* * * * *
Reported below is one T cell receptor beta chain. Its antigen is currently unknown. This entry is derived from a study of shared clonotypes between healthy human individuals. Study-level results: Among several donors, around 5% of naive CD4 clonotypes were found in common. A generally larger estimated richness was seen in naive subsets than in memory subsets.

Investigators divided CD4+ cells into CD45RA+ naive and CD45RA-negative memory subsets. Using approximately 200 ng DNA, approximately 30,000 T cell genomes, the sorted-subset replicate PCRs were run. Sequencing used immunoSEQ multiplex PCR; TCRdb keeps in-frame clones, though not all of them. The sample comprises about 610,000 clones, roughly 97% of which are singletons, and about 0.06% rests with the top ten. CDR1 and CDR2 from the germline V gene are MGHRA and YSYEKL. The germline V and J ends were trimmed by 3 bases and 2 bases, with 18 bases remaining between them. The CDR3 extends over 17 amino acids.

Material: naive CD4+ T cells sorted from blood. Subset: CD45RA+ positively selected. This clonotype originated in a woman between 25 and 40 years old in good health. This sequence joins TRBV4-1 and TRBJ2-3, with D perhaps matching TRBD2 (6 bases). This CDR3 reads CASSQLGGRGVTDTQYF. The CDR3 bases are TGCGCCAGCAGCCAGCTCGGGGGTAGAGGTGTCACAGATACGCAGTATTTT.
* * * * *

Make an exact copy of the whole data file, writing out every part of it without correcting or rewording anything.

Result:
Reported below is one T cell receptor beta chain. Its antigen is currently unknown. This entry is derived from a study of shared clonotypes between healthy human individuals. Study-level results: Among several donors, around 5% of naive CD4 clonotypes were found in common. A generally larger estimated richness was seen in naive subsets than in memory subsets.

Investigators divided CD4+ cells into CD45RA+ naive and CD45RA-negative memory subsets. Using approximately 200 ng DNA, approximately 30,000 T cell genomes, the sorted-subset replicate PCRs were run. Sequencing used immunoSEQ multiplex PCR; TCRdb keeps in-frame clones, though not all of them. The sample comprises about 610,000 clones, roughly 97% of which are singletons, and about 0.06% rests with the top ten. CDR1 and CDR2 from the germline V gene are MGHRA and YSYEKL. The germline V and J ends were trimmed by 3 bases and 2 bases, with 18 bases remaining between them. The CDR3 extends over 17 amino acids.

Material: naive CD4+ T cells sorted from blood. Subset: CD45RA+ positively selected. This clonotype originated in a woman between 25 and 40 years old in good health. This sequence joins TRBV4-1 and TRBJ2-3, with D perhaps matching TRBD2 (6 bases). This CDR3 reads CASSQLGGRGVTDTQYF. The CDR3 bases are TGCGCCAGCAGCCAGCTCGGGGGTAGAGGTGTCACAGATACGCAGTATTTT.